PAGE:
Have We Finally Found the Best Way to Treat Shin Splints?
In my last blog, I wrote about why treatment for shin splints, or medial tibial stress syndrome (MTSS), has been held back by a lack of understanding of what causes this painful condition. But thanks to new research, we have a better understanding about how to deal with this common sports injury.
While there isn’t yet enough research for there to be a proven treatment for MTSS, there is new evidence that it’s a bony overload injury and treating it as such has yielded positive responses in clinical practice.
Rehabilitating bone is a slow process of building its strength through very gradual overloading, and is a technique well established for preventing and treating osteoporosis.
As I covered in my last blog, bones constantly shed old or damaged tissue and replace it with fresh tissue through a process known as bone remodelling . This can be exploited in the same way that we train our muscles, by causing microtrauma to the tissue that damages it just enough to promote new growth, but not so much that the rate of repair can’t keep up.
If we treat MTSS as a bony overload injury, this means that the rate at which the bone can repair has already been overwhelmed, so the first thing we must do is dramatically reduce the load on the tibia.
The next step is to very, very gradually load the tibia with simple walking exercises before moving to jogging and eventually interval running. This slow pace can be very frustrating for athletes or dedicated runners, but the bone needs to be given time to catch up if there’s to be any improvement.
There’s no way around it: bone repairs very slowly, and rushing this process is why so many people never recover from MTSS.
It’s only when pain subsides that you can return to longer distances but the increases must remain gradual. If you finally work your way up to being able to run 5k pain-free, that doesn’t mean you’re ready for 10k. Our general rule for physical activity is not to increase load by more than 10% per week, but if you’re susceptible to bony overload, you may choose an even more gradual approach.
Whether you’re suffering from MTSS or not, I recommend tracking the amount of exercise you do (there are many dedicated apps for this) and making sure there isn’t too much variation from one week to the next – up or down. A change of 50% in one week increases injury risk by four times.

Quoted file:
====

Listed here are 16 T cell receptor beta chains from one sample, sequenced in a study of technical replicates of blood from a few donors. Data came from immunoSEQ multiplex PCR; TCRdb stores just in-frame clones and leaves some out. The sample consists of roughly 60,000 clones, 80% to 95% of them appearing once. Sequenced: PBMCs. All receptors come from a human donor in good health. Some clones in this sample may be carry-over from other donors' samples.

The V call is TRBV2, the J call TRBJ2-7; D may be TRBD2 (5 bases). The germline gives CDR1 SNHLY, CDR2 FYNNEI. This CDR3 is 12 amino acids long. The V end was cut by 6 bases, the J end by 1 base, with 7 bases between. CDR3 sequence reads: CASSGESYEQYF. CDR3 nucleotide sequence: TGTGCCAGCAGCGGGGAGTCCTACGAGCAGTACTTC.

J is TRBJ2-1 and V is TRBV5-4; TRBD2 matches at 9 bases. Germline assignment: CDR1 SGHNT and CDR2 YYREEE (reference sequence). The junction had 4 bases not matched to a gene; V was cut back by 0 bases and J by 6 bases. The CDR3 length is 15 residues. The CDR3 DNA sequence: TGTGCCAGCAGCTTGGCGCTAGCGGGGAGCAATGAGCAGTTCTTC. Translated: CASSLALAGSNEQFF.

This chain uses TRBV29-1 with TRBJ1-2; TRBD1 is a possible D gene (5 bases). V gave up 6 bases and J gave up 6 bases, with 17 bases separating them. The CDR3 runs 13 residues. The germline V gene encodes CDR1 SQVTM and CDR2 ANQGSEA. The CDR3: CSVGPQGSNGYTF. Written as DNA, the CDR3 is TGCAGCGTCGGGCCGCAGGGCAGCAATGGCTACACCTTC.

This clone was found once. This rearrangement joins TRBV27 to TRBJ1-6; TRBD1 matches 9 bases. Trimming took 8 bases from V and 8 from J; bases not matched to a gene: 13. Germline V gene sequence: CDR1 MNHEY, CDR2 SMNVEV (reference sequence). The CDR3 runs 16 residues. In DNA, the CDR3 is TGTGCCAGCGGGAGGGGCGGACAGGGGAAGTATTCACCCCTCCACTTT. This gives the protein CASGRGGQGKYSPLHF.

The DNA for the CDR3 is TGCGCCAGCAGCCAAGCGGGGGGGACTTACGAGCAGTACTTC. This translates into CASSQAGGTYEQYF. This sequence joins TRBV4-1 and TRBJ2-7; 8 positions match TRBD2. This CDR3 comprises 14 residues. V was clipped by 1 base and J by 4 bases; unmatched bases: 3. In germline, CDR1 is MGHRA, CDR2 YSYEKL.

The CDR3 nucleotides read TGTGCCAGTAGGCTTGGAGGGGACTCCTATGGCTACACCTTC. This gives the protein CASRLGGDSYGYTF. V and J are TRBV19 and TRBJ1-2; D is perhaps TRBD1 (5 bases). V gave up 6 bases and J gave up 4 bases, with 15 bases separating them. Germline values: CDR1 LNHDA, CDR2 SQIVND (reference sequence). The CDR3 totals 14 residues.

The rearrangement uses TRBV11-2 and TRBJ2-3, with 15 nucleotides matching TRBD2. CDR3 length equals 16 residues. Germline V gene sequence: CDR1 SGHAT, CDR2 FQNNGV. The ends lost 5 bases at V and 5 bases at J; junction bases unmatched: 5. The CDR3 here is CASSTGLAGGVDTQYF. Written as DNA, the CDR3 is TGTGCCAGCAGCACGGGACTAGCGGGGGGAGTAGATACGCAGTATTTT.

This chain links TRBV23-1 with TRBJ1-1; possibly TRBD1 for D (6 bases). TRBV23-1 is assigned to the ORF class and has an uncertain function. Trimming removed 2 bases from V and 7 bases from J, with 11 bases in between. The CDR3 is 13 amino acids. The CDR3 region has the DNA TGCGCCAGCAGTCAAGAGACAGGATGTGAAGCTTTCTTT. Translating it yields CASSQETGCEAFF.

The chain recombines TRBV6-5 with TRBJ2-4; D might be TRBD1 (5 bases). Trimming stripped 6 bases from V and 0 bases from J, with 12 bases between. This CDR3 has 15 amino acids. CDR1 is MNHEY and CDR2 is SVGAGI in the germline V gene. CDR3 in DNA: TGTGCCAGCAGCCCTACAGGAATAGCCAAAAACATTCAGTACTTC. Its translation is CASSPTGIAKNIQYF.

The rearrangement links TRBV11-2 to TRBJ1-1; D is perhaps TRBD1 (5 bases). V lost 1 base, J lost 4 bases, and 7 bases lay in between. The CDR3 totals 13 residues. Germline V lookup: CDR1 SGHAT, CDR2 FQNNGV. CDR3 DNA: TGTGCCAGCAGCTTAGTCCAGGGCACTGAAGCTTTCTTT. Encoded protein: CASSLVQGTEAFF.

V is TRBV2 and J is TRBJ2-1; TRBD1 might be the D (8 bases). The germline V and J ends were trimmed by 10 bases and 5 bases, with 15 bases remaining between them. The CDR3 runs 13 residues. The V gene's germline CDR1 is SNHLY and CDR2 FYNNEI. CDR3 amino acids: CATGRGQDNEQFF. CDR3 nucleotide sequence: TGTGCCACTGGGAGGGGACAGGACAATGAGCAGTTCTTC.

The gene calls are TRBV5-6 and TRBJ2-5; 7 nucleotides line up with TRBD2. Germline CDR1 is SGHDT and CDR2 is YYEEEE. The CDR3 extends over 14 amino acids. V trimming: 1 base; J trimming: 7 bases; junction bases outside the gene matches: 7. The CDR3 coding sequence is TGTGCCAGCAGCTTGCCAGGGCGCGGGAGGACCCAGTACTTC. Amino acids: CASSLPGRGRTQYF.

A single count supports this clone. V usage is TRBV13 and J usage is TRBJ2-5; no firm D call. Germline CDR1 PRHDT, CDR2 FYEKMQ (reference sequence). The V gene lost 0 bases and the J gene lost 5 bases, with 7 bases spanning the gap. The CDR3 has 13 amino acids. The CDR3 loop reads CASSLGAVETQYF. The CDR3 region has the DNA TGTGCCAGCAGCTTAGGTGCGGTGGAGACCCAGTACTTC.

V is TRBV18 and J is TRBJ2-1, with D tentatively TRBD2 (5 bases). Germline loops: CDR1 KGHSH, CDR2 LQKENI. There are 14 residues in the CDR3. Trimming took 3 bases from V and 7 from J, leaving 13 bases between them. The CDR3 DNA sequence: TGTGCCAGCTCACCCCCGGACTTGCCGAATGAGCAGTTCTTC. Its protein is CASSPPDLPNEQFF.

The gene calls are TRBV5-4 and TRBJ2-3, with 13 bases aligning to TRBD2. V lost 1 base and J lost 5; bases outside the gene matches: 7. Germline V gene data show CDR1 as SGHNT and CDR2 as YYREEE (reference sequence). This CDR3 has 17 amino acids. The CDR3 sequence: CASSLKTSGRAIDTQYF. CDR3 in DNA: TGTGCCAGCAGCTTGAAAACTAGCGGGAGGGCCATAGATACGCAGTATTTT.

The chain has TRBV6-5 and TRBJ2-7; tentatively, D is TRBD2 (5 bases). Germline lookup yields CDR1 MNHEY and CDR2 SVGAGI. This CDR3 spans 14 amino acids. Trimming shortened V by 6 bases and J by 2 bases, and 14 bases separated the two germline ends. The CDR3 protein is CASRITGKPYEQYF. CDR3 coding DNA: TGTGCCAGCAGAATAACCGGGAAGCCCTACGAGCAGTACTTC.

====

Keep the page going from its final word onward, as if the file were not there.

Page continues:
One of the challenges of treating MTSS is the impact that it can have on your lifestyle. If you’re active enough to have developed MTSS in the first place, then whatever activity that caused it is likely to be a big part of your life. Having that taken away can be upsetting and detrimental to your fitness, but our priority is always to get you back to doing what you love.
To stay fit while minimising load on your tibia, you should try exercises that will keep your muscles, ligaments and tendons active while being easy on your bones. Using a cross trainer or cycling are the ideal candidates, but swimming will also allow you to remain fit while you recover. It’s essential that you maintain or increase your muscle strength during rehabilitation, especially in your calf, so that your muscles can help to absorb the loads onto your tibia.
There’s also the possibility that it wasn’t the amount of force put through your tibia that was the issue, but how it was distributed. For example, if your feet are overpronated (dipping inwards as your foot hits the ground) there may be uneven load put through your tibia, requiring specific foot exercises to rebalance your foot strike.
Most importantly, successful treatment of MTSS depends upon a holistic, patient-tailored approach. While there are broad similarities between cases, the exact causes of MTSS vary significantly from person to person depending upon their lifestyle and physiology.
Early intervention is also important, as pain that’s been nagging you for a few weeks is much easier and quicker to treat than pain you’ve been suffering from for months or even years. If you’re concerned about pain in your shin or any other part of your body, don’t hesitate to get in touch with us by emailing firstname.lastname@example.org or by calling us on 020 7093 3499.
Sports and Spinal Physiotherapist